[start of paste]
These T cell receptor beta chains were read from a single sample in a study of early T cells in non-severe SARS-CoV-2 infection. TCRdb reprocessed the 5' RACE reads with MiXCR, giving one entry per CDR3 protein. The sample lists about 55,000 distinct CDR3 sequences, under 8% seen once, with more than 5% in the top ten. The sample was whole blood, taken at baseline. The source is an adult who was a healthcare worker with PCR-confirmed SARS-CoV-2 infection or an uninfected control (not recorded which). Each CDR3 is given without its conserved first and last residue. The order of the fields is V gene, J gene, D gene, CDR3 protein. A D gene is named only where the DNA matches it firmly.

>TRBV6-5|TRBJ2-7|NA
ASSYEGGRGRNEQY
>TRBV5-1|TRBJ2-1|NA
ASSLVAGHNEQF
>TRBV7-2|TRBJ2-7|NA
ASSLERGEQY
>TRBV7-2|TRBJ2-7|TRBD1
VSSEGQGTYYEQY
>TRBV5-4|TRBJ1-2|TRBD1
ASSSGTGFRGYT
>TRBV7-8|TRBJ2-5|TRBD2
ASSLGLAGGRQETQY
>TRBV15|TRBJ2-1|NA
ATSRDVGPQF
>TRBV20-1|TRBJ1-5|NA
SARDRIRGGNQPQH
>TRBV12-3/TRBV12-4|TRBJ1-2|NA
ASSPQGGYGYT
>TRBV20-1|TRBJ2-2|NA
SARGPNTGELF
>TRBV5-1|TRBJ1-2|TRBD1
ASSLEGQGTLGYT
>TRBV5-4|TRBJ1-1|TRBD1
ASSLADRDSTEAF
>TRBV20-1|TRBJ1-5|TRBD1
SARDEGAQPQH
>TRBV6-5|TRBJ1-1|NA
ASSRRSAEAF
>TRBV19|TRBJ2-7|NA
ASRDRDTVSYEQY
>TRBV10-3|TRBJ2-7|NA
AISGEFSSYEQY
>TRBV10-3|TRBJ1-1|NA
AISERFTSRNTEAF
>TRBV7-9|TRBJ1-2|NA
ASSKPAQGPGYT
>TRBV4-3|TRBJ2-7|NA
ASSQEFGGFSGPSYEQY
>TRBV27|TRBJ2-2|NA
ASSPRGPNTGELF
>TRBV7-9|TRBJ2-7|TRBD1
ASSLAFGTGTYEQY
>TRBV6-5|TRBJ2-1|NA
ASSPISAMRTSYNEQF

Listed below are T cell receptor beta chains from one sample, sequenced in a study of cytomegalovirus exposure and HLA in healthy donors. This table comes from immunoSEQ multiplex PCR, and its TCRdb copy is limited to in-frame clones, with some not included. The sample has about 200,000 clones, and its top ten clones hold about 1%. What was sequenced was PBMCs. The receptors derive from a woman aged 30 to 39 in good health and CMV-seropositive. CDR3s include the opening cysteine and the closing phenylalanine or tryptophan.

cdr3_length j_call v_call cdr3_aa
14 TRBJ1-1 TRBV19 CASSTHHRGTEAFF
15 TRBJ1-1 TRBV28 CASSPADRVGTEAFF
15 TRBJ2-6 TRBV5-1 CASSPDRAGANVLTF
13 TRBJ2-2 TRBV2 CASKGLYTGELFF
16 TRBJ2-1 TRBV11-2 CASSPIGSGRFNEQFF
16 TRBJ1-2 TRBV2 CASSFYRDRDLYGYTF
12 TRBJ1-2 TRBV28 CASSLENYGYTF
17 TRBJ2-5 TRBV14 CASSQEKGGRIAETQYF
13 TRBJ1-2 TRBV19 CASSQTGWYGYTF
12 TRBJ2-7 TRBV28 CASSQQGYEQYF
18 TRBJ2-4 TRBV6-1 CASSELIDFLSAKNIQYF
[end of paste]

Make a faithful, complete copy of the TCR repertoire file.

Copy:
These T cell receptor beta chains were read from a single sample in a study of early T cells in non-severe SARS-CoV-2 infection. TCRdb reprocessed the 5' RACE reads with MiXCR, giving one entry per CDR3 protein. The sample lists about 55,000 distinct CDR3 sequences, under 8% seen once, with more than 5% in the top ten. The sample was whole blood, taken at baseline. The source is an adult who was a healthcare worker with PCR-confirmed SARS-CoV-2 infection or an uninfected control (not recorded which). Each CDR3 is given without its conserved first and last residue. The order of the fields is V gene, J gene, D gene, CDR3 protein. A D gene is named only where the DNA matches it firmly.

>TRBV6-5|TRBJ2-7|NA
ASSYEGGRGRNEQY
>TRBV5-1|TRBJ2-1|NA
ASSLVAGHNEQF
>TRBV7-2|TRBJ2-7|NA
ASSLERGEQY
>TRBV7-2|TRBJ2-7|TRBD1
VSSEGQGTYYEQY
>TRBV5-4|TRBJ1-2|TRBD1
ASSSGTGFRGYT
>TRBV7-8|TRBJ2-5|TRBD2
ASSLGLAGGRQETQY
>TRBV15|TRBJ2-1|NA
ATSRDVGPQF
>TRBV20-1|TRBJ1-5|NA
SARDRIRGGNQPQH
>TRBV12-3/TRBV12-4|TRBJ1-2|NA
ASSPQGGYGYT
>TRBV20-1|TRBJ2-2|NA
SARGPNTGELF
>TRBV5-1|TRBJ1-2|TRBD1
ASSLEGQGTLGYT
>TRBV5-4|TRBJ1-1|TRBD1
ASSLADRDSTEAF
>TRBV20-1|TRBJ1-5|TRBD1
SARDEGAQPQH
>TRBV6-5|TRBJ1-1|NA
ASSRRSAEAF
>TRBV19|TRBJ2-7|NA
ASRDRDTVSYEQY
>TRBV10-3|TRBJ2-7|NA
AISGEFSSYEQY
>TRBV10-3|TRBJ1-1|NA
AISERFTSRNTEAF
>TRBV7-9|TRBJ1-2|NA
ASSKPAQGPGYT
>TRBV4-3|TRBJ2-7|NA
ASSQEFGGFSGPSYEQY
>TRBV27|TRBJ2-2|NA
ASSPRGPNTGELF
>TRBV7-9|TRBJ2-7|TRBD1
ASSLAFGTGTYEQY
>TRBV6-5|TRBJ2-1|NA
ASSPISAMRTSYNEQF

Listed below are T cell receptor beta chains from one sample, sequenced in a study of cytomegalovirus exposure and HLA in healthy donors. This table comes from immunoSEQ multiplex PCR, and its TCRdb copy is limited to in-frame clones, with some not included. The sample has about 200,000 clones, and its top ten clones hold about 1%. What was sequenced was PBMCs. The receptors derive from a woman aged 30 to 39 in good health and CMV-seropositive. CDR3s include the opening cysteine and the closing phenylalanine or tryptophan.

cdr3_length j_call v_call cdr3_aa
14 TRBJ1-1 TRBV19 CASSTHHRGTEAFF
15 TRBJ1-1 TRBV28 CASSPADRVGTEAFF
15 TRBJ2-6 TRBV5-1 CASSPDRAGANVLTF
13 TRBJ2-2 TRBV2 CASKGLYTGELFF
16 TRBJ2-1 TRBV11-2 CASSPIGSGRFNEQFF
16 TRBJ1-2 TRBV2 CASSFYRDRDLYGYTF
12 TRBJ1-2 TRBV28 CASSLENYGYTF
17 TRBJ2-5 TRBV14 CASSQEKGGRIAETQYF
13 TRBJ1-2 TRBV19 CASSQTGWYGYTF
12 TRBJ2-7 TRBV28 CASSQQGYEQYF
18 TRBJ2-4 TRBV6-1 CASSELIDFLSAKNIQYF